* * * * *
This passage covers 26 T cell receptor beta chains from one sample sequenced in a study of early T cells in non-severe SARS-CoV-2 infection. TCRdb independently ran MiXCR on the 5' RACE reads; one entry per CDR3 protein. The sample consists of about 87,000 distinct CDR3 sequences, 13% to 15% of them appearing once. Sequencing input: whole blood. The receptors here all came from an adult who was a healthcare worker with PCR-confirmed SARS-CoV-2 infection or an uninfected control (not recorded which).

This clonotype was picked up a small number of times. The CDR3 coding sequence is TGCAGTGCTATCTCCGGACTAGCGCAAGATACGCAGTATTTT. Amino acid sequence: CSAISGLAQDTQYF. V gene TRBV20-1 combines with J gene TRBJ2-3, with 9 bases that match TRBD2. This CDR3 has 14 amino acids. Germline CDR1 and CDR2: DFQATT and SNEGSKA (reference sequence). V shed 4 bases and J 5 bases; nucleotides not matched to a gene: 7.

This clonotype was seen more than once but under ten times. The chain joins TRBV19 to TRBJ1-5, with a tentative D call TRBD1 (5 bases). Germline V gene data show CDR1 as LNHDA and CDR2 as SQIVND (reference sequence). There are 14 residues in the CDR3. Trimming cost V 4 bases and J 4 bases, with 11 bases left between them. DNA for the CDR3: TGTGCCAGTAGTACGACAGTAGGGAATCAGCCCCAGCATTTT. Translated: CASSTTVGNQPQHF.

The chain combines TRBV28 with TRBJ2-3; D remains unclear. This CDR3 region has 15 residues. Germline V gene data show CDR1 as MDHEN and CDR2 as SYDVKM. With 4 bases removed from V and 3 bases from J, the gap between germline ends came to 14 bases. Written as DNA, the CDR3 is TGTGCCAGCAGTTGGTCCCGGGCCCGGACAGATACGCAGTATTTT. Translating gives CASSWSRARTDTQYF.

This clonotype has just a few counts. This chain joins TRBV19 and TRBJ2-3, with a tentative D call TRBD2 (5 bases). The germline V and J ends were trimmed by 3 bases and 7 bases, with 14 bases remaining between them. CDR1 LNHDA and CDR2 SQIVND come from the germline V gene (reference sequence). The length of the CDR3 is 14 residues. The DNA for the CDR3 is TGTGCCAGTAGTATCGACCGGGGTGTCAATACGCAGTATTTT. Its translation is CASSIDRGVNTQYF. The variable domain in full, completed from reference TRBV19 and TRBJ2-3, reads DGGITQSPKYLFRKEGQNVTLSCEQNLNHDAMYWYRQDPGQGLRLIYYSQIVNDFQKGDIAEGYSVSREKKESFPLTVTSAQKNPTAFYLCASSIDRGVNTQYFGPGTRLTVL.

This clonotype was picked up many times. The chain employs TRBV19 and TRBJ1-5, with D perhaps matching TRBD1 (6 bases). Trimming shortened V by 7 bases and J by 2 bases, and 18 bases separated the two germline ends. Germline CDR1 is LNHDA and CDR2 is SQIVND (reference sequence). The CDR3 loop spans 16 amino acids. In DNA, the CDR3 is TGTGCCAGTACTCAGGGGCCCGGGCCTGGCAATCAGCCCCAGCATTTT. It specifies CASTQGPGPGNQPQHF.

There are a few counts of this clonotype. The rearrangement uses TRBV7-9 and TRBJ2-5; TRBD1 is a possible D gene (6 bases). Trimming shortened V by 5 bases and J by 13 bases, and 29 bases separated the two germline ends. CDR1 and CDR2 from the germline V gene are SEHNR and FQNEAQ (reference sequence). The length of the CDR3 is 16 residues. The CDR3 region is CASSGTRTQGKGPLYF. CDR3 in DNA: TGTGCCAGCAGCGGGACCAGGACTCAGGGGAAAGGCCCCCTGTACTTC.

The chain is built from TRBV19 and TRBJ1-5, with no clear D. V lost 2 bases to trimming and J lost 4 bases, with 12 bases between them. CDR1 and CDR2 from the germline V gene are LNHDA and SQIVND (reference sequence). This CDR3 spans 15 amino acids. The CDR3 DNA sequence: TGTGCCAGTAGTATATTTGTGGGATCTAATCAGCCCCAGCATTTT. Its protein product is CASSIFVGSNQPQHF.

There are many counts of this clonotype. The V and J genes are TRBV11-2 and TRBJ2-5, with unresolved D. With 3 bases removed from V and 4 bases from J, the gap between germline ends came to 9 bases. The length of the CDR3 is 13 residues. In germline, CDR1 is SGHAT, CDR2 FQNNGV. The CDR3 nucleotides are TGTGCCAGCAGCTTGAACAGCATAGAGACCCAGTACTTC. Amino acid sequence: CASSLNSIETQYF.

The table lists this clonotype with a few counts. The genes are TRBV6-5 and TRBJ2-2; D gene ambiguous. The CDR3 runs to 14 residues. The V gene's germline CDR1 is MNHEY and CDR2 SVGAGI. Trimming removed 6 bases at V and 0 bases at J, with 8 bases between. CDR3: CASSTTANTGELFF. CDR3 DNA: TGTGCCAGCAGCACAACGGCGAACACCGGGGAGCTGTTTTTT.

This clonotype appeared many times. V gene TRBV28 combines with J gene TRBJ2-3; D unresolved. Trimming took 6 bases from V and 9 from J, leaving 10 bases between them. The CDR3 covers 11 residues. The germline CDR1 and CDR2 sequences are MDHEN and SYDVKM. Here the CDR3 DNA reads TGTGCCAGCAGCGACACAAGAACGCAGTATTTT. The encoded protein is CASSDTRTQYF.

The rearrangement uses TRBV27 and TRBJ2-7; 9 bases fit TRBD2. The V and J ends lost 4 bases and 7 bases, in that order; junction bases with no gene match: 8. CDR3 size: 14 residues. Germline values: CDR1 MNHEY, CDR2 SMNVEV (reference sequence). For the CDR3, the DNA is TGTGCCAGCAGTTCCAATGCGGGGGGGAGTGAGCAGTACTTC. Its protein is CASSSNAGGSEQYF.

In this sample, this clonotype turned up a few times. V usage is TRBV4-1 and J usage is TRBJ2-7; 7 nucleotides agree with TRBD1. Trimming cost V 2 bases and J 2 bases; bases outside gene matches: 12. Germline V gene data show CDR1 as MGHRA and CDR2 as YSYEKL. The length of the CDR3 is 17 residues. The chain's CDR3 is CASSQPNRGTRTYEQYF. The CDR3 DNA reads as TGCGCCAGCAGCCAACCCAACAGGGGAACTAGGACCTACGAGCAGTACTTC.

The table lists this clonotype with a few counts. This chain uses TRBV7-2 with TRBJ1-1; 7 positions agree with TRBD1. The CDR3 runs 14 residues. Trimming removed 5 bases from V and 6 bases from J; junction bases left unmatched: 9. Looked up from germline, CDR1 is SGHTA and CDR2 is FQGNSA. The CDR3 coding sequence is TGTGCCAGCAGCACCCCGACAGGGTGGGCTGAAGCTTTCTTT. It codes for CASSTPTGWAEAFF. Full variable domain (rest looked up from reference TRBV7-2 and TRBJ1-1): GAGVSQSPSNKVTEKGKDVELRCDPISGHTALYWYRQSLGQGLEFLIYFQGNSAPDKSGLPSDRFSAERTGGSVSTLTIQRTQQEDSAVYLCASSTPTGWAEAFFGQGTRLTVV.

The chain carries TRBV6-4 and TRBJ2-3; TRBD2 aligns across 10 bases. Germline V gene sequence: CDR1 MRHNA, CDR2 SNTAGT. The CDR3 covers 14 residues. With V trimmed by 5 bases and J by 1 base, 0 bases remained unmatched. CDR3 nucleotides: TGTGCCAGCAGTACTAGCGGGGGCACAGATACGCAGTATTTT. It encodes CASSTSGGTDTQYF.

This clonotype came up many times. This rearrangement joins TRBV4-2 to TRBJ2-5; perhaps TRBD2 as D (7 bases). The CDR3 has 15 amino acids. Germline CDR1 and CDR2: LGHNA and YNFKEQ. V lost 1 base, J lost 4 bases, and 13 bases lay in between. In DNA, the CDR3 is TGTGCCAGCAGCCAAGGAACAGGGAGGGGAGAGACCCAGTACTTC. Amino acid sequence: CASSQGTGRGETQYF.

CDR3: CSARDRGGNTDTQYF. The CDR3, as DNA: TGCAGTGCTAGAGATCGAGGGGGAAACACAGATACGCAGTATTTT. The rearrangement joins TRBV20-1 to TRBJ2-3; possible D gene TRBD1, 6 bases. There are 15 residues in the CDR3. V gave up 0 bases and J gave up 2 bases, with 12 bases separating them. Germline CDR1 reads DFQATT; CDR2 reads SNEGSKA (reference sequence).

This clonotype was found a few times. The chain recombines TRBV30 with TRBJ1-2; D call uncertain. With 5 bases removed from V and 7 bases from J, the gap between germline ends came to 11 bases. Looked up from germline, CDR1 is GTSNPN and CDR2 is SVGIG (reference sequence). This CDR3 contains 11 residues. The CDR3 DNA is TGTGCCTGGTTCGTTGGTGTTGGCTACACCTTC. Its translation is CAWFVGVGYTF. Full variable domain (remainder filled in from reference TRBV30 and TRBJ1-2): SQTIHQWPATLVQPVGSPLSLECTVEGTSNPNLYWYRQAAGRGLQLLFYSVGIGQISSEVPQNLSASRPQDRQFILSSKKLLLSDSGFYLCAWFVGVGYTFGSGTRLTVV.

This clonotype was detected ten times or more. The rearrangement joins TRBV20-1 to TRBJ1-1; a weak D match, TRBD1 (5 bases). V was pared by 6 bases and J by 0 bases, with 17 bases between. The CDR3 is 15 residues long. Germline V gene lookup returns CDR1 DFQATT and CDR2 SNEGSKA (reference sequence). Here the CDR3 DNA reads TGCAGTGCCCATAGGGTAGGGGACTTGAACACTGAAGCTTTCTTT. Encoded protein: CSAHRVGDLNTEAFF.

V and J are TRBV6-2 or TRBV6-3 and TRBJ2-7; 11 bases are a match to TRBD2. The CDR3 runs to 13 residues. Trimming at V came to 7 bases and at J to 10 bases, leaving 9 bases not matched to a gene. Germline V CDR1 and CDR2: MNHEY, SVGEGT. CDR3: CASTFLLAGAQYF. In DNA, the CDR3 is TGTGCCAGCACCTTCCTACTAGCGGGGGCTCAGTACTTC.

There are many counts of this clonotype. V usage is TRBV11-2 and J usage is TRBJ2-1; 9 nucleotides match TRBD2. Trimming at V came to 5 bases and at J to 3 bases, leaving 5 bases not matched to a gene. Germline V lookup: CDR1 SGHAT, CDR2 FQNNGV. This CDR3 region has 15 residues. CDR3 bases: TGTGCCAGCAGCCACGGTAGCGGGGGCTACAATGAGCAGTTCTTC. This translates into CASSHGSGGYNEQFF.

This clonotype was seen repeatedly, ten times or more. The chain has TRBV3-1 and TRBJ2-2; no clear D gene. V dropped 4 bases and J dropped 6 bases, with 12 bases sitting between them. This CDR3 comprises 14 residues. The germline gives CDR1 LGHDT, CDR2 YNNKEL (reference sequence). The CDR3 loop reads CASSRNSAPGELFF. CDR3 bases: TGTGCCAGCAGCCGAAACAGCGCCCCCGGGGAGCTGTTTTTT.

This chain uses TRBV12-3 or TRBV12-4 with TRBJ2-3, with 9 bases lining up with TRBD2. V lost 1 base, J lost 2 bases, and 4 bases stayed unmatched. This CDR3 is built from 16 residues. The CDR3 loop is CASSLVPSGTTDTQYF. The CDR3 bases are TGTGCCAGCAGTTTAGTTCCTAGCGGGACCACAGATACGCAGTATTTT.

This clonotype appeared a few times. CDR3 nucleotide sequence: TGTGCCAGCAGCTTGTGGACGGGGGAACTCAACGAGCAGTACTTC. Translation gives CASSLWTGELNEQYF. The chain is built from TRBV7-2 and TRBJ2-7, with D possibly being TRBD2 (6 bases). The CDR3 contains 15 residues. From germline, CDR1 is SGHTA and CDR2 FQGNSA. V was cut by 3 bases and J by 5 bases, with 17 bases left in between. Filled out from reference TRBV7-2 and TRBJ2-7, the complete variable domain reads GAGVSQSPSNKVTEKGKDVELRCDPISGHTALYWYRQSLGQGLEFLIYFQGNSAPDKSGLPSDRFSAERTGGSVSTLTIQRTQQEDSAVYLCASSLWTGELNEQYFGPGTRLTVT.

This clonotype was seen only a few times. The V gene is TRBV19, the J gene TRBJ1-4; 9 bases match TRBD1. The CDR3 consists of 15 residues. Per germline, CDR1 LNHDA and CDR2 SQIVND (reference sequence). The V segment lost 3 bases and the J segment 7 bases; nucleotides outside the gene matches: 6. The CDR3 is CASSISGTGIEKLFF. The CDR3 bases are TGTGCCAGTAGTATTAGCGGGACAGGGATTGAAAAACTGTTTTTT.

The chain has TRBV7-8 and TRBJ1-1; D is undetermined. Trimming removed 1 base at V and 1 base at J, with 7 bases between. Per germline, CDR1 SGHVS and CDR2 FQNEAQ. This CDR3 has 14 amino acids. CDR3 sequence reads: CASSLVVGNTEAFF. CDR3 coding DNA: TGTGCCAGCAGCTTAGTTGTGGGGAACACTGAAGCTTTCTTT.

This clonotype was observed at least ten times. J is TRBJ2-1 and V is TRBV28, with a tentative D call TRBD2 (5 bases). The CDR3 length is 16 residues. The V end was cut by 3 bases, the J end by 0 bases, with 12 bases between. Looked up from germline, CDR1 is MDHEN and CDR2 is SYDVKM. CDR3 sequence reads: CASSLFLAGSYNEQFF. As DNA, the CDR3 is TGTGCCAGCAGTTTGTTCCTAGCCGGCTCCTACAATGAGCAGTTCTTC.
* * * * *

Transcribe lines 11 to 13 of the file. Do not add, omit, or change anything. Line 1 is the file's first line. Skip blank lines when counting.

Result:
This clonotype appeared many times. V gene TRBV28 combines with J gene TRBJ2-3; D unresolved. Trimming took 6 bases from V and 9 from J, leaving 10 bases between them. The CDR3 covers 11 residues. The germline CDR1 and CDR2 sequences are MDHEN and SYDVKM. Here the CDR3 DNA reads TGTGCCAGCAGCGACACAAGAACGCAGTATTTT. The encoded protein is CASSDTRTQYF.

The rearrangement uses TRBV27 and TRBJ2-7; 9 bases fit TRBD2. The V and J ends lost 4 bases and 7 bases, in that order; junction bases with no gene match: 8. CDR3 size: 14 residues. Germline values: CDR1 MNHEY, CDR2 SMNVEV (reference sequence). For the CDR3, the DNA is TGTGCCAGCAGTTCCAATGCGGGGGGGAGTGAGCAGTACTTC. Its protein is CASSSNAGGSEQYF.

In this sample, this clonotype turned up a few times. V usage is TRBV4-1 and J usage is TRBJ2-7; 7 nucleotides agree with TRBD1. Trimming cost V 2 bases and J 2 bases; bases outside gene matches: 12. Germline V gene data show CDR1 as MGHRA and CDR2 as YSYEKL. The length of the CDR3 is 17 residues. The chain's CDR3 is CASSQPNRGTRTYEQYF. The CDR3 DNA reads as TGCGCCAGCAGCCAACCCAACAGGGGAACTAGGACCTACGAGCAGTACTTC.